Series finale: Lights goes to war with Death Row Reynolds for the heavyweight title. But first, Hal Brennan declares war on promoter Barry Word. Lights isn't opposed, but he does have a suggestion. Meanwhile, Word has one last prefight word for Lights, and Theresa runs into Death Row's wife, Jennifer (Reiko Aylesworth).
The word on the street is that Lights is going to throw the Reynolds fight, though it's news to Lights. Meanwhile, Lights gets a surprise visitor: his mother (Valerie Perrine), an alcoholic who left Pops for a drummer 17 years ago. Reaction in the family to her return is mixed.
The package Lights delivered for Hal Brennan comes back to haunt him when a politician tied to Brennan gets caught up in a prostitution scandal. Meanwhile, Lights tries to help a punch-drunk former champ (David Morse).
Lights' setback wins him little sympathy from either Death Row Reynolds or Barry Word. Meanwhile, Theresa makes a career decision as her graduation from medical school approaches; and Margaret Leary has a new boyfriend.
The training regimen Ed Romeo (Eamonn Walker) is imposing on Lights splits the Leary family: Theresa and the girls don't like its late-night hours, but they do like Ed. Johnny doesn't, and he's upset that Ed won't let Lights promote the Reynolds fight. For his part, Ed thinks that Lights' brother is "bleeding him dry."
After defeating Morales, Lights hires trainer Ed Romeo (Eamonn Walker), who once trained Death Row Reynolds. Romeo is part boxing guru and part psychologist, and his approach is very different from Pops'. Meanwhile, Theresa worries about Ava's attitude about life.
Lights keeps losing weight as the Morales fight nears, and Johnny thinks that their dad is overtraining him. The eye injury he suffered while sparring hasn't healed completely, either. And at home, Daniella, "the good girl," gets in trouble at school. Lights asks Theresa to be in his corner for the fight, and he gets unsolicited support from an unlikely corner: "Death Row" Reynolds (Billy Brown). "We've got this 'thing'," he tells Lights.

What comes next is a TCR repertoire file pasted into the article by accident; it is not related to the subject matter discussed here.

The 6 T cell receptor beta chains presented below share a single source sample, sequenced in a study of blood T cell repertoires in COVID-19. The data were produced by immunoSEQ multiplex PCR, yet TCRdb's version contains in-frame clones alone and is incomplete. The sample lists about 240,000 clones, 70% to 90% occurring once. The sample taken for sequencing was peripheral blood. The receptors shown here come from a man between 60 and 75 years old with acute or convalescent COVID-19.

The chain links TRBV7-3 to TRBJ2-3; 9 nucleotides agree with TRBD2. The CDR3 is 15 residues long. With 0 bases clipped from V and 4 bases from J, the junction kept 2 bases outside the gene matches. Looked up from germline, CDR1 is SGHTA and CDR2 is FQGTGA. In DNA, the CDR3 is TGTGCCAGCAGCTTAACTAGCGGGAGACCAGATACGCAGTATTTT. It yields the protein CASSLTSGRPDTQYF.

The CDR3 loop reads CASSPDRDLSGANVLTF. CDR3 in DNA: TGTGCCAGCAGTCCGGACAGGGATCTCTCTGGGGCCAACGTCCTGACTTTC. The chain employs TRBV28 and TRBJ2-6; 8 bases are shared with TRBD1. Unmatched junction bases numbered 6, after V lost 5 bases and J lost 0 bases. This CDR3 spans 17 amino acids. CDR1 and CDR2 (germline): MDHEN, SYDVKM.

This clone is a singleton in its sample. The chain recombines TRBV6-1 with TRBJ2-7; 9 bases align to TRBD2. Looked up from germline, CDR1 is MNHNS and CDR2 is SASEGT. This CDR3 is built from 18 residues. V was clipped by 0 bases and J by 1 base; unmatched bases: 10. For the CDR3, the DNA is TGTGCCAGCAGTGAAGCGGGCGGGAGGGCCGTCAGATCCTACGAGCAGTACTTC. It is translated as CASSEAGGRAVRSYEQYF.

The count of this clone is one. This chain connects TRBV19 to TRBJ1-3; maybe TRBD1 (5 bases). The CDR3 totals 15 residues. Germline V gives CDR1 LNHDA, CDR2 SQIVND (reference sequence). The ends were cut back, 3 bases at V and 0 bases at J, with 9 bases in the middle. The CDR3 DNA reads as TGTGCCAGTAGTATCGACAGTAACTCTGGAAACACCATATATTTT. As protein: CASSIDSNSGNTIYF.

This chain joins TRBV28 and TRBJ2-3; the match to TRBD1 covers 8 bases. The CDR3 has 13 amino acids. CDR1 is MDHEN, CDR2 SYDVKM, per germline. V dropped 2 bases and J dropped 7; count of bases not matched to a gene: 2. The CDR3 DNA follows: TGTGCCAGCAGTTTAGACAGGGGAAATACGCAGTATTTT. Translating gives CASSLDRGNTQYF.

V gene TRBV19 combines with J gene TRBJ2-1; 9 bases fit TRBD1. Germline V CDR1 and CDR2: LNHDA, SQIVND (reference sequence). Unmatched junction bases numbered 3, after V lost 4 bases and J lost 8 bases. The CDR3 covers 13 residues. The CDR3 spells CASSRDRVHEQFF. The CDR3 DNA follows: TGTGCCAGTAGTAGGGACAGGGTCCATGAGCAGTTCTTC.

Lights misses his family after moving into a motel to train for his bout with Morales (Gavin-Keith Umeh) without distractions. No such luck. Reporter Mike Fumosa (Ben Shenkman) keeps pestering him about rumors about his activities in and out of the ring.
After a financial planner lands a haymaker, Lights decides he has to go back into the ring and manages to win Theresa's grudging approval. He then enlists the backing of Hal Brennan (Bill Irwin) in order to avoid Barry Word (Reg E. Cathey), and lines up an opponent with "glass hands."
In the wake of Omar's bout, Johnny is having major difficulty with promoter Barry Word's math. Johnny also finds himself in trouble with bookies, and Lights must bail him out. Meanwhile, Theresa pledges $50,000 for a clinic in Haiti.
While Johnny tries to persuade promoter Barry Word (Reg E. Cathey) to give the gym's top fighter (Pedro Pascal) a title shot, Lights' daughters prepare a scrapbook for their father's 40th birthday party. Meanwhile, police discover that the MP3 player found on the body of a murdered robber belongs to Lights.
Lights is threatened with criminal charges and must do the bidding of loan shark Hal Brennan (Bill Irwin) to make them go away while being circumspect with the suspicious Theresa, who has also heard rumors that he'll return to the ring. "Everyone's jittery these days," he tells her. Meanwhile, daughter Daniella puts two and two together about her father's pugilistic dementia, and daughter Katie has a dance recital coming up. But Brennan has other plans for Lights.
Holt McCallany plays Patrick "Lights" Leary, an ex-heavyweight champ who's scrambling to support his wife, Theresa (Catherine McCormack), a medical resident, and their three daughters. The series opener begins five years after Lights' retirement (at Theresa's insistence) following a controversial split-decision loss. The Learys live in a mansion, but he's going broke, and the IRS is after him and his manager-brother (Pablo Schreiber). Lights is also showing signs of "pugilistic dementia."